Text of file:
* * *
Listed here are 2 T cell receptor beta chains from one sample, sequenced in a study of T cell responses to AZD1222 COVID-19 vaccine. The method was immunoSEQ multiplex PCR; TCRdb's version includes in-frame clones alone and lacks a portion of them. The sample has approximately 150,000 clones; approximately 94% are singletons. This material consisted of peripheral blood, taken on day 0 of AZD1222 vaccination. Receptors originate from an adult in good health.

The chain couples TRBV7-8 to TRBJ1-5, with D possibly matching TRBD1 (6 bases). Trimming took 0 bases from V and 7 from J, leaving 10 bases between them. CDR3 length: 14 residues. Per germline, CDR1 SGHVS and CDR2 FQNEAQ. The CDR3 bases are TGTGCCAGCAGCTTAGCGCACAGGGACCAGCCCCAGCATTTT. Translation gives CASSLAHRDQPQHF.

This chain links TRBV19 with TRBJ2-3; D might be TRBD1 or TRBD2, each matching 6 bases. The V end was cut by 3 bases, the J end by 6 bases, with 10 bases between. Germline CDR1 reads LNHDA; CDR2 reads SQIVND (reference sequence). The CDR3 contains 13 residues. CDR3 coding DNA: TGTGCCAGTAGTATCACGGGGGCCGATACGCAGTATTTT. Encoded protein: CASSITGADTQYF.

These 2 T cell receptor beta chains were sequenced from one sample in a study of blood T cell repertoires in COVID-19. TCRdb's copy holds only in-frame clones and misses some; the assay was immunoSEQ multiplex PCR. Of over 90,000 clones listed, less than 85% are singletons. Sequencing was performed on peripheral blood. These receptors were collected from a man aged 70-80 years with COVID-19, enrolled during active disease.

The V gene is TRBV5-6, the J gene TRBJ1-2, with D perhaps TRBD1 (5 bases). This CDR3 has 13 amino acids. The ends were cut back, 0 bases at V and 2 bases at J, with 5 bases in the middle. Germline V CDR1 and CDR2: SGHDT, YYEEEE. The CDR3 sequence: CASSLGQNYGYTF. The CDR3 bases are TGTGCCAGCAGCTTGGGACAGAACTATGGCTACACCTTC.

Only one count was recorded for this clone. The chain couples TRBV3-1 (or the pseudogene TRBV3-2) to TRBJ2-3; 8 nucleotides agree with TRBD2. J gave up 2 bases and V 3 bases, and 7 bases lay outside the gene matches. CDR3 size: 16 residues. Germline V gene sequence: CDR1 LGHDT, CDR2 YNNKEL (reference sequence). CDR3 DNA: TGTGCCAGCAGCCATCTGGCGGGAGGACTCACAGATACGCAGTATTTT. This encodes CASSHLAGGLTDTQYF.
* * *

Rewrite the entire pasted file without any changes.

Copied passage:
Listed here are 2 T cell receptor beta chains from one sample, sequenced in a study of T cell responses to AZD1222 COVID-19 vaccine. The method was immunoSEQ multiplex PCR; TCRdb's version includes in-frame clones alone and lacks a portion of them. The sample has approximately 150,000 clones; approximately 94% are singletons. This material consisted of peripheral blood, taken on day 0 of AZD1222 vaccination. Receptors originate from an adult in good health.

The chain couples TRBV7-8 to TRBJ1-5, with D possibly matching TRBD1 (6 bases). Trimming took 0 bases from V and 7 from J, leaving 10 bases between them. CDR3 length: 14 residues. Per germline, CDR1 SGHVS and CDR2 FQNEAQ. The CDR3 bases are TGTGCCAGCAGCTTAGCGCACAGGGACCAGCCCCAGCATTTT. Translation gives CASSLAHRDQPQHF.

This chain links TRBV19 with TRBJ2-3; D might be TRBD1 or TRBD2, each matching 6 bases. The V end was cut by 3 bases, the J end by 6 bases, with 10 bases between. Germline CDR1 reads LNHDA; CDR2 reads SQIVND (reference sequence). The CDR3 contains 13 residues. CDR3 coding DNA: TGTGCCAGTAGTATCACGGGGGCCGATACGCAGTATTTT. Encoded protein: CASSITGADTQYF.

These 2 T cell receptor beta chains were sequenced from one sample in a study of blood T cell repertoires in COVID-19. TCRdb's copy holds only in-frame clones and misses some; the assay was immunoSEQ multiplex PCR. Of over 90,000 clones listed, less than 85% are singletons. Sequencing was performed on peripheral blood. These receptors were collected from a man aged 70-80 years with COVID-19, enrolled during active disease.

The V gene is TRBV5-6, the J gene TRBJ1-2, with D perhaps TRBD1 (5 bases). This CDR3 has 13 amino acids. The ends were cut back, 0 bases at V and 2 bases at J, with 5 bases in the middle. Germline V CDR1 and CDR2: SGHDT, YYEEEE. The CDR3 sequence: CASSLGQNYGYTF. The CDR3 bases are TGTGCCAGCAGCTTGGGACAGAACTATGGCTACACCTTC.

Only one count was recorded for this clone. The chain couples TRBV3-1 (or the pseudogene TRBV3-2) to TRBJ2-3; 8 nucleotides agree with TRBD2. J gave up 2 bases and V 3 bases, and 7 bases lay outside the gene matches. CDR3 size: 16 residues. Germline V gene sequence: CDR1 LGHDT, CDR2 YNNKEL (reference sequence). CDR3 DNA: TGTGCCAGCAGCCATCTGGCGGGAGGACTCACAGATACGCAGTATTTT. This encodes CASSHLAGGLTDTQYF.